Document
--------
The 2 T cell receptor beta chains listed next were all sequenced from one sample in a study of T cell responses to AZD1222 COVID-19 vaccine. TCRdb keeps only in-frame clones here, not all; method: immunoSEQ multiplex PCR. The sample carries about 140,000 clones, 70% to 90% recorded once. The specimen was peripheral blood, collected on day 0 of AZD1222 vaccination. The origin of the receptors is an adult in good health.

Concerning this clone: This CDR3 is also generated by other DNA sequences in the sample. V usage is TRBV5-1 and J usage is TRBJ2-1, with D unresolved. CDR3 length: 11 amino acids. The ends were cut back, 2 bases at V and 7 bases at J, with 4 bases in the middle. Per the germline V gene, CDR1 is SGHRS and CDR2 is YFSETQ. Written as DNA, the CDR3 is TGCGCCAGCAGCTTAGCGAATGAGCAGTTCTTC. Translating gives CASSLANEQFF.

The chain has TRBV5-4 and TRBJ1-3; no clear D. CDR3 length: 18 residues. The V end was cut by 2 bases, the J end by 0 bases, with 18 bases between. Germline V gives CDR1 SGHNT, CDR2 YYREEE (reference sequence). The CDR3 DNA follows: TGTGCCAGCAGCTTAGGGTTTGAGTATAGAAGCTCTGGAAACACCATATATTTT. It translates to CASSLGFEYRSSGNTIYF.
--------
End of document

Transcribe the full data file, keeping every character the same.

The 2 T cell receptor beta chains listed next were all sequenced from one sample in a study of T cell responses to AZD1222 COVID-19 vaccine. TCRdb keeps only in-frame clones here, not all; method: immunoSEQ multiplex PCR. The sample carries about 140,000 clones, 70% to 90% recorded once. The specimen was peripheral blood, collected on day 0 of AZD1222 vaccination. The origin of the receptors is an adult in good health.

Concerning this clone: This CDR3 is also generated by other DNA sequences in the sample. V usage is TRBV5-1 and J usage is TRBJ2-1, with D unresolved. CDR3 length: 11 amino acids. The ends were cut back, 2 bases at V and 7 bases at J, with 4 bases in the middle. Per the germline V gene, CDR1 is SGHRS and CDR2 is YFSETQ. Written as DNA, the CDR3 is TGCGCCAGCAGCTTAGCGAATGAGCAGTTCTTC. Translating gives CASSLANEQFF.

The chain has TRBV5-4 and TRBJ1-3; no clear D. CDR3 length: 18 residues. The V end was cut by 2 bases, the J end by 0 bases, with 18 bases between. Germline V gives CDR1 SGHNT, CDR2 YYREEE (reference sequence). The CDR3 DNA follows: TGTGCCAGCAGCTTAGGGTTTGAGTATAGAAGCTCTGGAAACACCATATATTTT. It translates to CASSLGFEYRSSGNTIYF.